Women’s Eye Health
Women are more likely to have eye diseases and disorders than men. Here’s a look at why, and how they do indeed represent a distinct market.
Tip: Dry eye… “Some newer studies show that hormone replacement therapy can cause dry eye syndrome to worsen in women.”
Women are at greater risk for not just visual impairment, but blindness as well. One reason, of course, is that in the U.S., anyway, women live longer. In fact, the Census Bureau reports there are twice as many over-age-85 women as men.
According to the National Eye Institute:
• 2/3 of the blind and visually impaired are female.
• Women are more likely to suffer from such eye diseases as AMD, glaucoma, and cataracts.
• There are 4.1 million Americans age 40 and over who are visually impaired, and 2.7 million of them are women.
• More women than men have refractive errors that go untreated.
• Plus, women have an increased risk for autoimmune diseases. They also undergo hormonal changes that men do not.
It’s a huge factor for women. In fact, dry eye is twice as likely to affect women. That translates to more than 3 million women vs. 1.5 million men who have dry eye.
• PREGNANCY: Pregnant women often experience refractive changes, puffy lids, and dry eye. They may also suffer from the visual impact of migraines, diabetes, and high blood pressure during pregnancy.
• MENOPAUSE: According to visionaware.org, “Increasing numbers of research studies show that the glands of the eyes and eyelids are affected by hormonal issues. As women age, and especially as they reach menopause, they can experience hormonal imbalances that are thought to contribute to dry eye syndrome. Hormone replacement therapy was thought to combat this situation, but some newer studies show that hormone replacement therapy can actually cause dry eye syndrome to worsen.”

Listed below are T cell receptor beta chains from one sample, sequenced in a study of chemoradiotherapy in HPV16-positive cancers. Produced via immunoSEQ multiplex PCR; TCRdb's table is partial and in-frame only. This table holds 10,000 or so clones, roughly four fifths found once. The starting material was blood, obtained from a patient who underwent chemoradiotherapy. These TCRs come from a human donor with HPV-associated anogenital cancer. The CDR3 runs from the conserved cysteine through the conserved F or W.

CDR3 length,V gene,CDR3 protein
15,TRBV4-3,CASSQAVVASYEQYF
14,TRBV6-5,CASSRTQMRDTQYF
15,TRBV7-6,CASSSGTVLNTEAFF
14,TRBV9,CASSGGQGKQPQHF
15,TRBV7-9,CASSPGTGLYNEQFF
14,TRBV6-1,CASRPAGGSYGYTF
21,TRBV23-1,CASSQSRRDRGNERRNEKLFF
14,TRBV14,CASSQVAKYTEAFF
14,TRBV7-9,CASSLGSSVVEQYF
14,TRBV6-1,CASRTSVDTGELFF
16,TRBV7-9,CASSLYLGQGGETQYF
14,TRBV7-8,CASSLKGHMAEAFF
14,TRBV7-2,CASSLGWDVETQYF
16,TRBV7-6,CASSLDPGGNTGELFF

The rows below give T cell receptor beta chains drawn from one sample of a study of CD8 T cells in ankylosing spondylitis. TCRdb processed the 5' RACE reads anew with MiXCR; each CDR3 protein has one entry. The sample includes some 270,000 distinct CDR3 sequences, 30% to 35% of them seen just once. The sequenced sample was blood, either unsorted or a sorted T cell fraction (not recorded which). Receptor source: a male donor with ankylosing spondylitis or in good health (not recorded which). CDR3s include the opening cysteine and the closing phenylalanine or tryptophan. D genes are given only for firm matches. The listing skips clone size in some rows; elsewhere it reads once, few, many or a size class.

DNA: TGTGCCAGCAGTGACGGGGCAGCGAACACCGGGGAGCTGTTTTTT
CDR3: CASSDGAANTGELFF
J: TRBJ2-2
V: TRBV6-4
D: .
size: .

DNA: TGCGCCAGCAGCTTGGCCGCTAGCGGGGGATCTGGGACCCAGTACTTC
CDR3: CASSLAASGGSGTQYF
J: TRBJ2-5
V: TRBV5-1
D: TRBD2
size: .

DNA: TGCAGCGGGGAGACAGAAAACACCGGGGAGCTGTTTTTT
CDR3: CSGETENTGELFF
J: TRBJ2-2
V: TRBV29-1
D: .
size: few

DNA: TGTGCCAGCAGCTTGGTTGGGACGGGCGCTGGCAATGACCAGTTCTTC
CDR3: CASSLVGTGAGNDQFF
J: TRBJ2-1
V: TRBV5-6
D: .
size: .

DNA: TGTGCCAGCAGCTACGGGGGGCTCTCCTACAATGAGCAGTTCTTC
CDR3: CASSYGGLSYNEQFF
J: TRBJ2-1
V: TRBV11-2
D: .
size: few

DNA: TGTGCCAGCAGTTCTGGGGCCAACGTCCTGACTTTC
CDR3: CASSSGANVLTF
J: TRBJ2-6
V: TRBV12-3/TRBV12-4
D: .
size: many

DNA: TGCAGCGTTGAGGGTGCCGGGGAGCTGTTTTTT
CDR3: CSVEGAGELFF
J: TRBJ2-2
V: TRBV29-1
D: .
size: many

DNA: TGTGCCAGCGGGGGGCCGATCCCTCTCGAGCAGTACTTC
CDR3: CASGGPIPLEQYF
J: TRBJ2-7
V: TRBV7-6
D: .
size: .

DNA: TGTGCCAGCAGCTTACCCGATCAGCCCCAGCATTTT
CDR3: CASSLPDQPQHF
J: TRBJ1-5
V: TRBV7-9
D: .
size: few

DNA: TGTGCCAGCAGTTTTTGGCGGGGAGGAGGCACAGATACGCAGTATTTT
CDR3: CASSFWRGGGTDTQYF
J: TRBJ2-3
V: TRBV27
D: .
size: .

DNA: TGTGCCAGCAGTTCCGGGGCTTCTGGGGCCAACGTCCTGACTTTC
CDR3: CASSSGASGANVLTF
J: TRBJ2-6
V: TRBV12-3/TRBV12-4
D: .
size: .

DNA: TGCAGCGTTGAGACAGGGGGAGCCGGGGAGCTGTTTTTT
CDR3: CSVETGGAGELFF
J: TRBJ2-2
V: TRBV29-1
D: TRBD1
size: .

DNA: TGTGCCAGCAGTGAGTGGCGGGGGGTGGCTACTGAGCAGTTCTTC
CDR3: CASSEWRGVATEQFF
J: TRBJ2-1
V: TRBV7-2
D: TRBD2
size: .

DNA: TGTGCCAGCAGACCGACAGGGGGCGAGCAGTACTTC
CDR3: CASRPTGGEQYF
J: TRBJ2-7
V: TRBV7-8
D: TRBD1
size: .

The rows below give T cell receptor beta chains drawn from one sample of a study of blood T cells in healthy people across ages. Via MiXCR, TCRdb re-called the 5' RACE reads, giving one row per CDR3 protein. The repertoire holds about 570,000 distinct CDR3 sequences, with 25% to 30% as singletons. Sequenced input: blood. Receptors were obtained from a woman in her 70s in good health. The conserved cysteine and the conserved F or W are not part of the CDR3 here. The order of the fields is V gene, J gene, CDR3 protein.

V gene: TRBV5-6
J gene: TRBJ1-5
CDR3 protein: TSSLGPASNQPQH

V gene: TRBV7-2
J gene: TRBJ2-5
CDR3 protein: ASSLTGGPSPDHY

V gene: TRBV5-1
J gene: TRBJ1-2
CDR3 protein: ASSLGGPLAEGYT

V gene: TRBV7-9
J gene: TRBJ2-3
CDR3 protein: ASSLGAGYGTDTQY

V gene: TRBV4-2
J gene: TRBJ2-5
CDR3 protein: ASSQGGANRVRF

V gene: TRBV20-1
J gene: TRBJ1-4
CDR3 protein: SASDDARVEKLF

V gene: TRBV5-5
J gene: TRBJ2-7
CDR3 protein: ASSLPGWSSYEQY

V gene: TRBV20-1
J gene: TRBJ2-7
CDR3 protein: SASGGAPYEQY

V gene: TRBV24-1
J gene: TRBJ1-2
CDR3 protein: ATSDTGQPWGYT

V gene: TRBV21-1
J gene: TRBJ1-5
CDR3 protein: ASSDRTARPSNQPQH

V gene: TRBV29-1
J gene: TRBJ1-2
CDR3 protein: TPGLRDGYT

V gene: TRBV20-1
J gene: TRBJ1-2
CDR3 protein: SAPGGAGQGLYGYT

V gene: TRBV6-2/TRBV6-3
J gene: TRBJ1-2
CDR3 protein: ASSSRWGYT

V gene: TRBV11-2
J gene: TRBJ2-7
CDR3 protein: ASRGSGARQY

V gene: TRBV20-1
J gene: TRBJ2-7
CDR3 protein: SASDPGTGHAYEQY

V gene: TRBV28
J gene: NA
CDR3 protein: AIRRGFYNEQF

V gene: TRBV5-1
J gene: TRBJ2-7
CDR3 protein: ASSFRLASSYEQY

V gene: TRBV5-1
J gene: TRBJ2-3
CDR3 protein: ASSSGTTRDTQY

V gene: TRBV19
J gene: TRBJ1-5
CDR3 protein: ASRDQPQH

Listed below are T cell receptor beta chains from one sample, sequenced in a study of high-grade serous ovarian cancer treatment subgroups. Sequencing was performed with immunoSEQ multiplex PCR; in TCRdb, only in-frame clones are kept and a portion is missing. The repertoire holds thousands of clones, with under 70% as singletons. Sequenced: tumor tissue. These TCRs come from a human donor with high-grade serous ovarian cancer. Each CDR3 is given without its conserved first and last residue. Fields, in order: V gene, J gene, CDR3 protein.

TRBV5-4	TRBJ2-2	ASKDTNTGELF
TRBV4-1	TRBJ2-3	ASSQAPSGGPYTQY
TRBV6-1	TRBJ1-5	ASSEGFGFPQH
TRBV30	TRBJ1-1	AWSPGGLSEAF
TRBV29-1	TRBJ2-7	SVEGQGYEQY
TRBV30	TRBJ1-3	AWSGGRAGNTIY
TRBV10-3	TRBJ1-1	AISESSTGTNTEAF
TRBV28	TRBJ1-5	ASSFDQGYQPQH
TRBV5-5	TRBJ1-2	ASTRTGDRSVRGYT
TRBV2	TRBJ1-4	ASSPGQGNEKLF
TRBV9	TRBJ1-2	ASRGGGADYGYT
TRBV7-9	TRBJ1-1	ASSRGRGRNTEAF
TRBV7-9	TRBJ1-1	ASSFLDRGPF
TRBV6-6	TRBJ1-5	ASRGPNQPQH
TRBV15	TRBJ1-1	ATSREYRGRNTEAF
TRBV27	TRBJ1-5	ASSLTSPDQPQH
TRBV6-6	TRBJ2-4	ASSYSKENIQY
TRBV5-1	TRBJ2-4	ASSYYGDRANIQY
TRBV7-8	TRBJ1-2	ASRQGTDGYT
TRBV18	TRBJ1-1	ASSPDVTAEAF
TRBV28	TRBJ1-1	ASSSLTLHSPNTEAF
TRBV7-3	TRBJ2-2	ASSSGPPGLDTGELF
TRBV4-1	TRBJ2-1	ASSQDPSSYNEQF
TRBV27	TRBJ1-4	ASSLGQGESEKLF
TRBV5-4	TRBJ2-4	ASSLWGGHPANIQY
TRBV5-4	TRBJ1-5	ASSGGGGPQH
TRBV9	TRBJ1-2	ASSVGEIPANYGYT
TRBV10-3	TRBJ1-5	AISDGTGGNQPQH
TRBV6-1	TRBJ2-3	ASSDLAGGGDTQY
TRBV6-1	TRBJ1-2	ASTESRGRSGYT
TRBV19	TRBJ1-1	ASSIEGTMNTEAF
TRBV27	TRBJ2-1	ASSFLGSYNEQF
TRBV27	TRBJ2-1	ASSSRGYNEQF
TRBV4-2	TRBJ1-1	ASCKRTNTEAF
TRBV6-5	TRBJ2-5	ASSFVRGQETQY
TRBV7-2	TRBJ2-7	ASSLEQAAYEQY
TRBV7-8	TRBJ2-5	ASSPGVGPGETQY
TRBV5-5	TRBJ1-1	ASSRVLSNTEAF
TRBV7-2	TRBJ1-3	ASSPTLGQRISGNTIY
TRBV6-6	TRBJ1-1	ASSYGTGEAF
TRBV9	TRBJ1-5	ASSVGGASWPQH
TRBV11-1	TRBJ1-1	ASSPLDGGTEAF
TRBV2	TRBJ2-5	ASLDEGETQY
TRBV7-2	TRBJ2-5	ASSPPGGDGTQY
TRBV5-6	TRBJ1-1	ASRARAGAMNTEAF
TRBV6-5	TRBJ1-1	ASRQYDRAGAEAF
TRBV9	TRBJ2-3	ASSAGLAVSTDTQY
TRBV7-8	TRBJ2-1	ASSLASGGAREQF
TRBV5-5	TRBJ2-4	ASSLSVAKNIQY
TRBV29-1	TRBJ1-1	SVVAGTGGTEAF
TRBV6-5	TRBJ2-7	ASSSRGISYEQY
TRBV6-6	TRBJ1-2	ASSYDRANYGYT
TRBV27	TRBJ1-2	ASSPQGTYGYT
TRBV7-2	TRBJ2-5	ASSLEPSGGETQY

• DAMAGE: Plus, women who undergo menopause earlier than average are more likely to have surface eye damage from dry eye.
You know one answer to these problems. It’s an annual, dilated eye exam. The challenge? Getting women in your market to follow through and not just schedule exams for their kids, but for themselves as well.
How do you handle this in your practice? Tell us about it and share in the conversation on Facebook here.